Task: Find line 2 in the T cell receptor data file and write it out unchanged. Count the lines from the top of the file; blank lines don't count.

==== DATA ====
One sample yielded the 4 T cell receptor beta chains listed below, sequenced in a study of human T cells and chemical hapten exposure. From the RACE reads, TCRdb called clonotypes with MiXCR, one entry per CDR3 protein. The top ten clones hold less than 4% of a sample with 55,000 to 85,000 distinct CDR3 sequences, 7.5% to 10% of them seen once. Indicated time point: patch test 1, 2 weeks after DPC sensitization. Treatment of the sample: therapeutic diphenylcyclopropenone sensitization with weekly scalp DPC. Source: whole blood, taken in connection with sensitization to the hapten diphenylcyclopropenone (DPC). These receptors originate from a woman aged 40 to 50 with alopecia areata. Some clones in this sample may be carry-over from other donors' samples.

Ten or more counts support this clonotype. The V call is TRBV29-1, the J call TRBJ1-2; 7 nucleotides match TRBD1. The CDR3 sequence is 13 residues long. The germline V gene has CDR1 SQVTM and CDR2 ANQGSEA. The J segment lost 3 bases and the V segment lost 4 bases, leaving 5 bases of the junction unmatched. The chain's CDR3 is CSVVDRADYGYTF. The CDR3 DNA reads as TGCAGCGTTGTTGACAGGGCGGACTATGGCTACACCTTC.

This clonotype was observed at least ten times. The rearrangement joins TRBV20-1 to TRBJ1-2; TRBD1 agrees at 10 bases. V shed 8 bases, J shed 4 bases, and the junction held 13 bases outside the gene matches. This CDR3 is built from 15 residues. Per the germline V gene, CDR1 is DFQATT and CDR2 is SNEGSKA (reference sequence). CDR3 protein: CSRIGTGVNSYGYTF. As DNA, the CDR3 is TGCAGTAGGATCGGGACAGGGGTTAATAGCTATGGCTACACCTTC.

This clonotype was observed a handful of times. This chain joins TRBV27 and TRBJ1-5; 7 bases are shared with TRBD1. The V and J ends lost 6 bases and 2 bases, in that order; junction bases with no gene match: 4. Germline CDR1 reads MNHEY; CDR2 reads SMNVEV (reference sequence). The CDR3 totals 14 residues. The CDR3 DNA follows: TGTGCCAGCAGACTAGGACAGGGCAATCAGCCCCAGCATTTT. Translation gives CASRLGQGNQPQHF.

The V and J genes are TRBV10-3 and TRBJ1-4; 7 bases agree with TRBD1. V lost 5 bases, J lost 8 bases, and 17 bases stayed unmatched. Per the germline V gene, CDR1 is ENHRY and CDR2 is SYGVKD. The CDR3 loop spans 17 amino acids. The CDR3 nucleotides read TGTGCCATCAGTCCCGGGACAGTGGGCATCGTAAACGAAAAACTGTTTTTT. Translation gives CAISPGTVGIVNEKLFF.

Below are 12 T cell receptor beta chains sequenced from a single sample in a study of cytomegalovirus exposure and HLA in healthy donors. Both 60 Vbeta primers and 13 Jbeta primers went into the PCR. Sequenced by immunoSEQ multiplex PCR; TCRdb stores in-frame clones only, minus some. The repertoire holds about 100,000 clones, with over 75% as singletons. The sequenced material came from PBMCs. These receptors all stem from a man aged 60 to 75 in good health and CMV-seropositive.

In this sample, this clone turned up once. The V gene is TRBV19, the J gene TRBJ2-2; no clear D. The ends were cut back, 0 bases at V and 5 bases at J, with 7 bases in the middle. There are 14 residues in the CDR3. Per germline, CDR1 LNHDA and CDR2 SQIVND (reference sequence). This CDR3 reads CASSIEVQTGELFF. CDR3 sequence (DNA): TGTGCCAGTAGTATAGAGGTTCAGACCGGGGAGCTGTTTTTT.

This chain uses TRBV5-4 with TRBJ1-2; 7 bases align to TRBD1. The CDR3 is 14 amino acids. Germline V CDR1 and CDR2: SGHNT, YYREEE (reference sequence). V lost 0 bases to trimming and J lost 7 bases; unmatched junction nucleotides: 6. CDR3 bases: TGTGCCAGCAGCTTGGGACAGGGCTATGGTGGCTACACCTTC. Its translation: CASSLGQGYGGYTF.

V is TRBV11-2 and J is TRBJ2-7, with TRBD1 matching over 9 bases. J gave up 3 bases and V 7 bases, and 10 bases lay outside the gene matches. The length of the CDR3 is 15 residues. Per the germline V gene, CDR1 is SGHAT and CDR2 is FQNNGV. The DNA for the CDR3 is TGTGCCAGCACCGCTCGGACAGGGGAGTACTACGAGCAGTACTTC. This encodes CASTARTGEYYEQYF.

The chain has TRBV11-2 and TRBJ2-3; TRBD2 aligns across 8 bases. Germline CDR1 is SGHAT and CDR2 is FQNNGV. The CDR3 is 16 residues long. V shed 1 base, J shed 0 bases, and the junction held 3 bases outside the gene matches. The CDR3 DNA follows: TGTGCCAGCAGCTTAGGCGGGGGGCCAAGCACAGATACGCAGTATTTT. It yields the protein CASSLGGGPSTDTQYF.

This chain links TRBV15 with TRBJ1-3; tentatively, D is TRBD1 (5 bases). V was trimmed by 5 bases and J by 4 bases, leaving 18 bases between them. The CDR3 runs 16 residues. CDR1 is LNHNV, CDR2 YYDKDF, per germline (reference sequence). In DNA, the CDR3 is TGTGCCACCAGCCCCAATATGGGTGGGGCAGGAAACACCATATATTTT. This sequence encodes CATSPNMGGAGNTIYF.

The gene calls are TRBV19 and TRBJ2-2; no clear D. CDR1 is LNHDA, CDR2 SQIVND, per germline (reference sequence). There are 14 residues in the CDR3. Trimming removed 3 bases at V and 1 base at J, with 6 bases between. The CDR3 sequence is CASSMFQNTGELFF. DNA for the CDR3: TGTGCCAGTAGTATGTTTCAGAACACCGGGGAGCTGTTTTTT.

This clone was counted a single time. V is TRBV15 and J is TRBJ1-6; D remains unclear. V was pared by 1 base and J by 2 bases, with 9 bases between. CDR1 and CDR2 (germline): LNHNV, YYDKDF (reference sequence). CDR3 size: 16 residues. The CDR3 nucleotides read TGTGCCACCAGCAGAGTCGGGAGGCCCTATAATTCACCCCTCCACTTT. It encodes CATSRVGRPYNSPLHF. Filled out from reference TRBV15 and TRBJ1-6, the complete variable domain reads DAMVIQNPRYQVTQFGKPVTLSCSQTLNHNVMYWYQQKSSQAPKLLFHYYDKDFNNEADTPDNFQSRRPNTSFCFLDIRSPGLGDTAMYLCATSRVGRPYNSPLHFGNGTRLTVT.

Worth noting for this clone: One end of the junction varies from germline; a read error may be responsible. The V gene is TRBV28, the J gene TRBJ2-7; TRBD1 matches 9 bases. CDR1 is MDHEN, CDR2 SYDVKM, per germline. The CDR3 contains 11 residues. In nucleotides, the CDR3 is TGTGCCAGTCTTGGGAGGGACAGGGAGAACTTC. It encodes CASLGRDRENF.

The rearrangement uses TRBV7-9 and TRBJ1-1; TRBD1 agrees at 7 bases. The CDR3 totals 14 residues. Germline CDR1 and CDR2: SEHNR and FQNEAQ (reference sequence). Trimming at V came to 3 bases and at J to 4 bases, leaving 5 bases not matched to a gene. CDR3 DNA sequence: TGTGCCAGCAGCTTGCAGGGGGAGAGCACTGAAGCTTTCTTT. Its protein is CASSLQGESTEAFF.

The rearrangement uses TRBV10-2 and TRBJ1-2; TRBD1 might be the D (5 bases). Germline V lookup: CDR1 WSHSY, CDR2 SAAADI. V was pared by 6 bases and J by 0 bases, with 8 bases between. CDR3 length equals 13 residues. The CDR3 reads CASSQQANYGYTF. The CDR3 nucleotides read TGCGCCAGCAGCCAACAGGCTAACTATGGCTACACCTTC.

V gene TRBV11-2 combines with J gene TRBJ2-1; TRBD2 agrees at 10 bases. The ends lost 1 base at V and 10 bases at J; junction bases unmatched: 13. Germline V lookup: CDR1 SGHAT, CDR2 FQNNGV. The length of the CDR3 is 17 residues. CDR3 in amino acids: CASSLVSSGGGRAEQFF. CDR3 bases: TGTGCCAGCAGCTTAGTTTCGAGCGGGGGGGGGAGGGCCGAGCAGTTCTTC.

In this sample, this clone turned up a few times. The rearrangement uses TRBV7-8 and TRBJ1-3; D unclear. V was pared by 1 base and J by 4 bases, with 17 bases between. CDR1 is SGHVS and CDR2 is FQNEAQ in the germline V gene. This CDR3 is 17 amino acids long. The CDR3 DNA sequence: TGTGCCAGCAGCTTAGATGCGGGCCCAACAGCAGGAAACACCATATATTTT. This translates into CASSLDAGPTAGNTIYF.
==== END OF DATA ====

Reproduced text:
Ten or more counts support this clonotype. The V call is TRBV29-1, the J call TRBJ1-2; 7 nucleotides match TRBD1. The CDR3 sequence is 13 residues long. The germline V gene has CDR1 SQVTM and CDR2 ANQGSEA. The J segment lost 3 bases and the V segment lost 4 bases, leaving 5 bases of the junction unmatched. The chain's CDR3 is CSVVDRADYGYTF. The CDR3 DNA reads as TGCAGCGTTGTTGACAGGGCGGACTATGGCTACACCTTC.